Comedy about how New Yorkers are coping with pervasive urban violence, obscene phone calls, rusty water pipes, electrical blackouts, paranoia and ethnic-racial conflict during a typical summer of the 1970s.
Benny and his wife Ruthie a getting set to drive down to Florida, but Benny needs someone to look after his store while he's gone. Though he doesn't think much of him, Benny hands the ... See full summary »
Hapless driving instructor and former Gunnery Sergeant Rafferty, living in squalor near Hollywood, California, doesn't put up too much of a fight when two ladies hitch a ride and attempt to... See full summary »
Abraham is a Puerto Rican single parent with two boys. He is becoming very worried about them living in their run down neighborhood when one day he notices that Cubans who escape are ... See full summary »
A down on his luck gambler links up with free spirit Elliot Gould at first to have some fun on, but then gets into debt when Gould takes an unscheduled trip to Tijuana. As a final act of ... See full summary »
Documentary film-maker Bob Sanders and his wife Carol attend a group therapy session that serves as the backdrop for the opening scenes of the film. Returning to their Los Angeles home, the... See full summary »
Vineyard owner marquis Philippe de Montfaucon is called back to his castle Bellenac because of another dry season. He asks his wife and children to remain in Paris, but they still come ... See full summary »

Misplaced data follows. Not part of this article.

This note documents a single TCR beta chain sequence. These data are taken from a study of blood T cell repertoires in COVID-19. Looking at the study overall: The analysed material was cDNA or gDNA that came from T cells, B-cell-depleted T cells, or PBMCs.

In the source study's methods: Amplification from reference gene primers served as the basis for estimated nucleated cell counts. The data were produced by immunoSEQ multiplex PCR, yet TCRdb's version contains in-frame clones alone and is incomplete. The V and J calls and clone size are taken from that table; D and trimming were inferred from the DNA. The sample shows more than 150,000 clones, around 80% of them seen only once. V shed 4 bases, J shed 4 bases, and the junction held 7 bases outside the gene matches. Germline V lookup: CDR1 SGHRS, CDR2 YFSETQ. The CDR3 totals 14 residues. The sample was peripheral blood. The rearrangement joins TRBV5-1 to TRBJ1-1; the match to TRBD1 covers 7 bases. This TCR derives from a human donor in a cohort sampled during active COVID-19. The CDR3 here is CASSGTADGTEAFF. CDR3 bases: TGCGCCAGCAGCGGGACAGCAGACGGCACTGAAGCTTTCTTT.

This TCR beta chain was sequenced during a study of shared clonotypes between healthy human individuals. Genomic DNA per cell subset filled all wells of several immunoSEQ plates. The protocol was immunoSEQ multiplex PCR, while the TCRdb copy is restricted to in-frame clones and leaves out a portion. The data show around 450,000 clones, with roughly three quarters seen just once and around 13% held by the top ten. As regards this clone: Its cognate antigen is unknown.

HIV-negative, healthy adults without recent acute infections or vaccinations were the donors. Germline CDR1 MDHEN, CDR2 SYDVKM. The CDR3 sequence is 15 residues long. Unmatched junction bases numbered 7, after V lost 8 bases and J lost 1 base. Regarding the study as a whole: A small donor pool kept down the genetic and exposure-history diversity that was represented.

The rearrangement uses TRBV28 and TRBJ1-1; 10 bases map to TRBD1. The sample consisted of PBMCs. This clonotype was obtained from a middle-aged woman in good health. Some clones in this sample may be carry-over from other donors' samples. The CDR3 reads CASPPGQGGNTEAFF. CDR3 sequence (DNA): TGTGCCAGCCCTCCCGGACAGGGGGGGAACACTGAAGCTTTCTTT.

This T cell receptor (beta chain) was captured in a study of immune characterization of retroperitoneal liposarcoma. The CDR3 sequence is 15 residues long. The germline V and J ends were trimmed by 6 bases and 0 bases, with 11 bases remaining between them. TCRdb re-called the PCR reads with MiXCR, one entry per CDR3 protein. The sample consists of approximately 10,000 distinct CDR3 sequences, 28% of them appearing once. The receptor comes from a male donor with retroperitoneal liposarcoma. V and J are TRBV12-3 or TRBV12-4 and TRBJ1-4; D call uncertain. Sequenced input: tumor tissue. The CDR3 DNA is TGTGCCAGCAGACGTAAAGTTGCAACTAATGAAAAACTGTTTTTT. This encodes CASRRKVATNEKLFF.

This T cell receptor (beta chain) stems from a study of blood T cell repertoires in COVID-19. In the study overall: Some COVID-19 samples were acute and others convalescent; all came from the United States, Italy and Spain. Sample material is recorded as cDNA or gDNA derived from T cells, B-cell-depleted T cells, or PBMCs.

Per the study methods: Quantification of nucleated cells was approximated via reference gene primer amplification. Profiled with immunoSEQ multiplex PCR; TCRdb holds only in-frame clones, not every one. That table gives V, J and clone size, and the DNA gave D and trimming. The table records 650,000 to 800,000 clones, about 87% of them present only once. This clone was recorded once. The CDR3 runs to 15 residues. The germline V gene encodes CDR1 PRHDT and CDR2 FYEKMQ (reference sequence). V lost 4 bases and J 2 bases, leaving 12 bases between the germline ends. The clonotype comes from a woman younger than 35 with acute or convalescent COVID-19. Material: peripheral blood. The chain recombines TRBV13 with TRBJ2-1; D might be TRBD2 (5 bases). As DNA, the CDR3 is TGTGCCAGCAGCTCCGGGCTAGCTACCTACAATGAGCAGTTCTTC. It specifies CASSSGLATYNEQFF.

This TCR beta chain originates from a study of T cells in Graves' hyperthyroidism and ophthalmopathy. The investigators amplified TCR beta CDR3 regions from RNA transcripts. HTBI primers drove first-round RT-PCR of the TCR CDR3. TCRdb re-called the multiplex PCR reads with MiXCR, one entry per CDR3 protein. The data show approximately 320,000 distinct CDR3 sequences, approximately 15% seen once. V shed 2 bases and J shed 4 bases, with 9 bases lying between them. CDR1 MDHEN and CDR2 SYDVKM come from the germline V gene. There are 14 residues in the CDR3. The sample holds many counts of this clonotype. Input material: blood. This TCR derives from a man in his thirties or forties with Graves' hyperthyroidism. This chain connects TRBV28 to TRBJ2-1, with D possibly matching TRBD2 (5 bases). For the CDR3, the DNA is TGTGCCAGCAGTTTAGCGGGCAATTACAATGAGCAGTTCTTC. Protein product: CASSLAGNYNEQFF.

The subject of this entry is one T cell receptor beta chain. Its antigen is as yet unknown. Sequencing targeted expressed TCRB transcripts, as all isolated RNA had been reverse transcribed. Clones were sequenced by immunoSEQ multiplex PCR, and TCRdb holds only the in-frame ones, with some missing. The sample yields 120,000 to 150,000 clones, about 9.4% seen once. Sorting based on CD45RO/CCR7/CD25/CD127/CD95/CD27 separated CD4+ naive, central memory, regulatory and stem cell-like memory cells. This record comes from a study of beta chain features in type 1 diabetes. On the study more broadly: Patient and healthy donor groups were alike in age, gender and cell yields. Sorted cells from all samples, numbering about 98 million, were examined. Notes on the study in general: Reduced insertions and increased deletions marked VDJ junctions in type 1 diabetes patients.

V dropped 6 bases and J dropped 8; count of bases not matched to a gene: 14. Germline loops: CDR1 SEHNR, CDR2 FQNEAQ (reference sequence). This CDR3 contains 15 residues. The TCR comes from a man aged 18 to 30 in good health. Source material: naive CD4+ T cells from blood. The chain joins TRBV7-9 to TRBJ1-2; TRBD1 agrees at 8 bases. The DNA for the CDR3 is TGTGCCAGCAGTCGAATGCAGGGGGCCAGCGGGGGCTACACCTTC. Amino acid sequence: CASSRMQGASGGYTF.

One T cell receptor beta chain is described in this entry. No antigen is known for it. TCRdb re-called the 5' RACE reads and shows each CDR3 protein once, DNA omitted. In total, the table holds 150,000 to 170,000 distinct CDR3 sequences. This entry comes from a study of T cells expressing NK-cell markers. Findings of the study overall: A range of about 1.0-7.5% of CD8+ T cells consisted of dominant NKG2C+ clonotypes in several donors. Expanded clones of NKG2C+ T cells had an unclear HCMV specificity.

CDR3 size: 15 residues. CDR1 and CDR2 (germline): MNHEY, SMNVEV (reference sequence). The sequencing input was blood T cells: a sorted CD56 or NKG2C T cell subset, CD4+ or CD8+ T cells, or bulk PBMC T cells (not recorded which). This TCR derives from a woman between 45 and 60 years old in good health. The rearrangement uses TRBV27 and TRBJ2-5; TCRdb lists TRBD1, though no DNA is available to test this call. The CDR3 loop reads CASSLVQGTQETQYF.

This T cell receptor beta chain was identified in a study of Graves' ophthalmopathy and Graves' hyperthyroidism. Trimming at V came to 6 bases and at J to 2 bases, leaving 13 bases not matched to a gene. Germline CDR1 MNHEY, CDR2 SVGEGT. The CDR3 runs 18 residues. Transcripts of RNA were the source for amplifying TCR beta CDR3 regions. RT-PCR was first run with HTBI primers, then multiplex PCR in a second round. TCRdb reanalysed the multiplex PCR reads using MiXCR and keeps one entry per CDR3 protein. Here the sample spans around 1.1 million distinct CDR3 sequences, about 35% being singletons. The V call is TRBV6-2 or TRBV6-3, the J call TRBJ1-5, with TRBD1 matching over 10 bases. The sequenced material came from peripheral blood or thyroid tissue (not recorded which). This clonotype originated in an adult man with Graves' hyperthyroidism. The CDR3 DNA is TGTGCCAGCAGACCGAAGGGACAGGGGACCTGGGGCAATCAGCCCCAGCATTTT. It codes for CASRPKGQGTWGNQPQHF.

In 1974, flanked by such filmic monuments to paranoia and corruption as Chinatown and The Parallax View, Elliott Gould and Donald Sutherland tried to re-create the screwball nonchalance of ... See full summary »
Tyrannical but ailing tycoon Charles Richmond becomes very fond of his attractive Italian nurse, Maria. The nurse, in turn, falls in love with Charles' ne'er-do-well nephew Anthony, who plots ways to gain control of his uncle's fortune.
A girl brings home her latest boyfriend to meet her parents. This is done against the background of random shootings that had just begun in NYC at the time the play was written. How the family's failings are magnified by the social confusion of the times is the crux of the plot. Written by
John Vogel <firstname.lastname@example.org>
Star Elliott Gould starred in the original 1967 Broadway production of "Little Murders", which flopped after one week of seven performances in late April at the Broadhurst Theatre. Gould was the only cast member to appear in the film, reprising his role as Alfred Chamberlain. The Broadway cast included Barbara Cook as Alfred's girlfriend and future wife Patsy Newquist, Heywood Hale Broun as her father Carol Newquist, Ruth White as her mother Marjorie, and David Steinberg as her brother Kenny. Phil Leeds appeared as Lt. Practice and Richard Schaal was Rev. Dupas. Alfred's parents did not appear as characters in the original play. See more »
Jules Feiffer's paean to NYC paranoia written in the same tone as his comic strips. Completely over-the-top and hilarious. Alan Arkin's bit is priceless. This movie puts the "funk" back in dysfunctional. This is proto-"Seinfeld" stuff, folks. Climb into the darkest fantasy of every red-blooded Gothamite.
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